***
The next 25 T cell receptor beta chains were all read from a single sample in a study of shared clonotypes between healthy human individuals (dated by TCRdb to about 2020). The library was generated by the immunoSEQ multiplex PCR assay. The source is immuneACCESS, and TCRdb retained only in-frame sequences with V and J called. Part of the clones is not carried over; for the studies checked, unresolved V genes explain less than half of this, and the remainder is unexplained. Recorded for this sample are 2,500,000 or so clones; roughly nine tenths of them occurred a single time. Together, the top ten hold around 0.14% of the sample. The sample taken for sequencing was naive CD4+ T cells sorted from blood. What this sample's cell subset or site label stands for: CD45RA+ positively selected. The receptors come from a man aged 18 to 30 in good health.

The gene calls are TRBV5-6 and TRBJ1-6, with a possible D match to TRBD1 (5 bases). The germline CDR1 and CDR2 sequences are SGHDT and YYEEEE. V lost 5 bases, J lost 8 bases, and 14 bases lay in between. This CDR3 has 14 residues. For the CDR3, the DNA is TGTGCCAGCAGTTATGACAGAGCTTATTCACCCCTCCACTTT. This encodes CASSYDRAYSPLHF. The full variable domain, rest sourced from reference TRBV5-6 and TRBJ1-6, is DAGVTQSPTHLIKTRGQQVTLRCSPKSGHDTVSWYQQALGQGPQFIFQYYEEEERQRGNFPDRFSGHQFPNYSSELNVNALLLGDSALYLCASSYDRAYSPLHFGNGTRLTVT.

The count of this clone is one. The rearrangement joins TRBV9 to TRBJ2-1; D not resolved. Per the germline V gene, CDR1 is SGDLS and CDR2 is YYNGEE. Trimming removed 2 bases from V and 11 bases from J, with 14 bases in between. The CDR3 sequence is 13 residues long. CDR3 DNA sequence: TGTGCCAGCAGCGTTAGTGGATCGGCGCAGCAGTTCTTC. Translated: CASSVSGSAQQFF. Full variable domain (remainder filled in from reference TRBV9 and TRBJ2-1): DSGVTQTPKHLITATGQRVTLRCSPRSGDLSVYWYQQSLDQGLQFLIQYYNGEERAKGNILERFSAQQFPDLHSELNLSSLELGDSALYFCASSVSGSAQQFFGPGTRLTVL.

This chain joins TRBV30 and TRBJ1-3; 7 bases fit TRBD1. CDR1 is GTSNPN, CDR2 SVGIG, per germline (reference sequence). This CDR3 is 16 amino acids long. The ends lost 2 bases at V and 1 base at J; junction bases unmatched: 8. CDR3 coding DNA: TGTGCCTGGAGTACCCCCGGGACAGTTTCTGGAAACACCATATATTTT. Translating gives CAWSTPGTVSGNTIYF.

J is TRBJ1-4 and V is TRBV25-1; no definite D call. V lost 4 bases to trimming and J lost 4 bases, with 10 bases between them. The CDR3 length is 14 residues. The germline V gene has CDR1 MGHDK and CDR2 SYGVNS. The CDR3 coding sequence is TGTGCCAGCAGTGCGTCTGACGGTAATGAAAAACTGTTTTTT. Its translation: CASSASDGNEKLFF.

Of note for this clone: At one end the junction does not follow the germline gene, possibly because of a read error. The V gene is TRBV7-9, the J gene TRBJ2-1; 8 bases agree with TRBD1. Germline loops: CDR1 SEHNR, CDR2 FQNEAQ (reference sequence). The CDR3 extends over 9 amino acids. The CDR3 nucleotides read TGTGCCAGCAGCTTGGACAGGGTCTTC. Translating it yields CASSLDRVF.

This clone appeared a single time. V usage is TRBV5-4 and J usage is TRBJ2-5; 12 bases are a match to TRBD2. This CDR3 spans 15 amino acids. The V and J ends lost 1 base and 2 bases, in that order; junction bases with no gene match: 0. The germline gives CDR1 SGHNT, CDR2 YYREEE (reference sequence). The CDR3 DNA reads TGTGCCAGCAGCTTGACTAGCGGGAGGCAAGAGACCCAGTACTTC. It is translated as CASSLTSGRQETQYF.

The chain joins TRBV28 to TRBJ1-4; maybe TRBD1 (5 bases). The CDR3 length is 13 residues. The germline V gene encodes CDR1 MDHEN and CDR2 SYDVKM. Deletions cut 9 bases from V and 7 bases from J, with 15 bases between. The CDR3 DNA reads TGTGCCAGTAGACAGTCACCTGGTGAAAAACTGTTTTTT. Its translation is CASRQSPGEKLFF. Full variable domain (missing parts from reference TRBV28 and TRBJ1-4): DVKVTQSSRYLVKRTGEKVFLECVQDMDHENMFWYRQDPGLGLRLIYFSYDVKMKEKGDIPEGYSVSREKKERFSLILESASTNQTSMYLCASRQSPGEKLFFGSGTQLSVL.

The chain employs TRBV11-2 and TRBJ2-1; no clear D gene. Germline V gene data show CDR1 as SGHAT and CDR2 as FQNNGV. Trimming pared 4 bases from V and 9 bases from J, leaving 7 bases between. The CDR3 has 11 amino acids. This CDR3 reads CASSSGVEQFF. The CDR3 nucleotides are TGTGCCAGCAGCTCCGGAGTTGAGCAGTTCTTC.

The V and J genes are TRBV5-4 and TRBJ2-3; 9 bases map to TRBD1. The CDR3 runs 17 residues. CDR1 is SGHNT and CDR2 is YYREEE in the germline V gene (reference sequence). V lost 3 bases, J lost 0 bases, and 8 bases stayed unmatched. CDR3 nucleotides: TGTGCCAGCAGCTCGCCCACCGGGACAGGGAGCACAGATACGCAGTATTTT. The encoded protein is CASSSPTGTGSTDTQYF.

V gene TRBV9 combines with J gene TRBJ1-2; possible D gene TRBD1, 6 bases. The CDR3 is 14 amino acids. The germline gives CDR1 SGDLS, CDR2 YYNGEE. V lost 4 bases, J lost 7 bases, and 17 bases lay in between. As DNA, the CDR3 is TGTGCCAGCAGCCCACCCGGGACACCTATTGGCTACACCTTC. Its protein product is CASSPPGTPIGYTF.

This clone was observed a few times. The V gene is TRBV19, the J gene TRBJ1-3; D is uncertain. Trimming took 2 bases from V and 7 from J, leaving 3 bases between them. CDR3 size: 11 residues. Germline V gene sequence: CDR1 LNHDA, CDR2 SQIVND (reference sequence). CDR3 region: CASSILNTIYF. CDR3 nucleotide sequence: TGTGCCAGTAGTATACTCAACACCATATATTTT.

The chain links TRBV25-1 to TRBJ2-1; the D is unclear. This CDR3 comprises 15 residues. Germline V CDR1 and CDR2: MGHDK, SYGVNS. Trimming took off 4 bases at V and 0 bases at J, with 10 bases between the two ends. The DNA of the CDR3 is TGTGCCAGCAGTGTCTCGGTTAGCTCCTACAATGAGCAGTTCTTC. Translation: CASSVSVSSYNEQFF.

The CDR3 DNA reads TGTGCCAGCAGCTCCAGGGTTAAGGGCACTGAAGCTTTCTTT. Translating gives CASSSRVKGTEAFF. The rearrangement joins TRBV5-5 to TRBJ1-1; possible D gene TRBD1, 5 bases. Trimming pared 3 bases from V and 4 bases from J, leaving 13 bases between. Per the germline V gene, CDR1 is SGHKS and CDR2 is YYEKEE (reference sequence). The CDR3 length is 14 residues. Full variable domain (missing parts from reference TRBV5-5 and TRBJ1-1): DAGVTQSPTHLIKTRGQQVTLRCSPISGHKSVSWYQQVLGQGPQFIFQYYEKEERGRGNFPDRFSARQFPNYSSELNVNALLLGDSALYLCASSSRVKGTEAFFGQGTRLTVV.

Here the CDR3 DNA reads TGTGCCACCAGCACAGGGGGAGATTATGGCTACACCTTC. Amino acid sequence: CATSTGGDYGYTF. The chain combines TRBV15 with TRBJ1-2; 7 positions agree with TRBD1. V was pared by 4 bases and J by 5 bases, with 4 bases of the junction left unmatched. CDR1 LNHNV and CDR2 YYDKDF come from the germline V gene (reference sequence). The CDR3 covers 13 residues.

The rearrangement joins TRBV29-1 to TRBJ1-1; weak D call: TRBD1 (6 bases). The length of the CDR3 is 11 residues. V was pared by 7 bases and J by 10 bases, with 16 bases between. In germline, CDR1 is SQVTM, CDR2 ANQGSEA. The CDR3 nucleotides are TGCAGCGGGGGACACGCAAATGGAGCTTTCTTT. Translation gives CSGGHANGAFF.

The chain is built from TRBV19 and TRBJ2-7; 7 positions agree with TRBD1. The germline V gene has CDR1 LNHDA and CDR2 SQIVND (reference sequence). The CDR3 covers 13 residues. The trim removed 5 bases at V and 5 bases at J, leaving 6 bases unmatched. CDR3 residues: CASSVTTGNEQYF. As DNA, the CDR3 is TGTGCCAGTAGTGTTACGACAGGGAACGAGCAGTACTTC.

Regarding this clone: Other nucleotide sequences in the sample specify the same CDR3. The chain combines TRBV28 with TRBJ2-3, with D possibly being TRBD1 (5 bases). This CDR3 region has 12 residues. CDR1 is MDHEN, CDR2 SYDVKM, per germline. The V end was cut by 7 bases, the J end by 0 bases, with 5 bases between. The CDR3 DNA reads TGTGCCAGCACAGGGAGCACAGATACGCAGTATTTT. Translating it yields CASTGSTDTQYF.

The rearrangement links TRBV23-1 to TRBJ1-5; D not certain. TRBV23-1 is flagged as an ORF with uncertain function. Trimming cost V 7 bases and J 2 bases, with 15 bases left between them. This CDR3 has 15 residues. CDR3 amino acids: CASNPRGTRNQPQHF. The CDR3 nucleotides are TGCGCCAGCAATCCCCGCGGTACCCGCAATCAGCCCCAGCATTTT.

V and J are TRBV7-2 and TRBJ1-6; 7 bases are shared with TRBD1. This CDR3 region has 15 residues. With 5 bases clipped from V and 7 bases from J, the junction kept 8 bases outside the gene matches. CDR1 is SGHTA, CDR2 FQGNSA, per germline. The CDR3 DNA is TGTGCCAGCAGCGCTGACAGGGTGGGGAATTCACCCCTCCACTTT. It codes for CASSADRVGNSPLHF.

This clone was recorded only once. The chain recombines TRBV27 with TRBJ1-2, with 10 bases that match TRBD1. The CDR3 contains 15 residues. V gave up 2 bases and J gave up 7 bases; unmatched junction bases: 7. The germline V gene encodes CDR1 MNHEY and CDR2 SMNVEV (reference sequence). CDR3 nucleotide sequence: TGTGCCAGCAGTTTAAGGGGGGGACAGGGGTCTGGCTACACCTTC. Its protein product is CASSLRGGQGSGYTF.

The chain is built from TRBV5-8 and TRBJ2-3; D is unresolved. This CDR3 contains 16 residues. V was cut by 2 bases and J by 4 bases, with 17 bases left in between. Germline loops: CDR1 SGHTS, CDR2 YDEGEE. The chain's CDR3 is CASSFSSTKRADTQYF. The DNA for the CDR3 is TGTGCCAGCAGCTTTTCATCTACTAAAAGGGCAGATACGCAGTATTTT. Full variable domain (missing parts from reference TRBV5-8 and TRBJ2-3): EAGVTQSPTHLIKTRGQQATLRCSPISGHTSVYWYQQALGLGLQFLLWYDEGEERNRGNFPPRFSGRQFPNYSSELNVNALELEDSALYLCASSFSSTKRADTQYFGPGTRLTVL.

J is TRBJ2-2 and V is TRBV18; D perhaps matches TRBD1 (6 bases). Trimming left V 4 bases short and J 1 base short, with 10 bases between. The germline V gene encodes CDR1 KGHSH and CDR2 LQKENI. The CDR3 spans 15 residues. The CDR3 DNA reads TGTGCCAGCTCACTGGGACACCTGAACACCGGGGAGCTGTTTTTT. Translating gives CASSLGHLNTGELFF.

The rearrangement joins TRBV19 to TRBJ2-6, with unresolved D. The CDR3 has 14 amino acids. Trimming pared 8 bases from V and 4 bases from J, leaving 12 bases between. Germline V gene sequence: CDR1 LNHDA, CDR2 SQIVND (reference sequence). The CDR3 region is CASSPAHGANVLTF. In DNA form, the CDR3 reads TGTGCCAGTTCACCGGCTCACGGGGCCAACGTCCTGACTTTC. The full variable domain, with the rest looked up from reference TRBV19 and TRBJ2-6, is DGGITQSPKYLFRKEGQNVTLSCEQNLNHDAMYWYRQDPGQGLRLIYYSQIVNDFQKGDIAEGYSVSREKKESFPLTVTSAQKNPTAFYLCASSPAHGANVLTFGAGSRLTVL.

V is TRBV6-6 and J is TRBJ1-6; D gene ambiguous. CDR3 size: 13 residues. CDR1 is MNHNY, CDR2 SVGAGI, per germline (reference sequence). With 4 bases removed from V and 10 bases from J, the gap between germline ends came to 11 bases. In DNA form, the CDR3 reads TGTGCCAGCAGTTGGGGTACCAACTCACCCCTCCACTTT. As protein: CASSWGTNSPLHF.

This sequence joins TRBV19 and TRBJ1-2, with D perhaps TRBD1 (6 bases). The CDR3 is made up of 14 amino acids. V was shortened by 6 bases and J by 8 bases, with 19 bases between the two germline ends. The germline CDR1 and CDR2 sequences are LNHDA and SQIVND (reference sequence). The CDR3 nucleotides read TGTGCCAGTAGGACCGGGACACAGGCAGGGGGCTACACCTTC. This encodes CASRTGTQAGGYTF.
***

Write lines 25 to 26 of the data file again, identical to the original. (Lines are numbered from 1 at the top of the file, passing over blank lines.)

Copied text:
V is TRBV6-6 and J is TRBJ1-6; D gene ambiguous. CDR3 size: 13 residues. CDR1 is MNHNY, CDR2 SVGAGI, per germline (reference sequence). With 4 bases removed from V and 10 bases from J, the gap between germline ends came to 11 bases. In DNA form, the CDR3 reads TGTGCCAGCAGTTGGGGTACCAACTCACCCCTCCACTTT. As protein: CASSWGTNSPLHF.

This sequence joins TRBV19 and TRBJ1-2, with D perhaps TRBD1 (6 bases). The CDR3 is made up of 14 amino acids. V was shortened by 6 bases and J by 8 bases, with 19 bases between the two germline ends. The germline CDR1 and CDR2 sequences are LNHDA and SQIVND (reference sequence). The CDR3 nucleotides read TGTGCCAGTAGGACCGGGACACAGGCAGGGGGCTACACCTTC. This encodes CASRTGTQAGGYTF.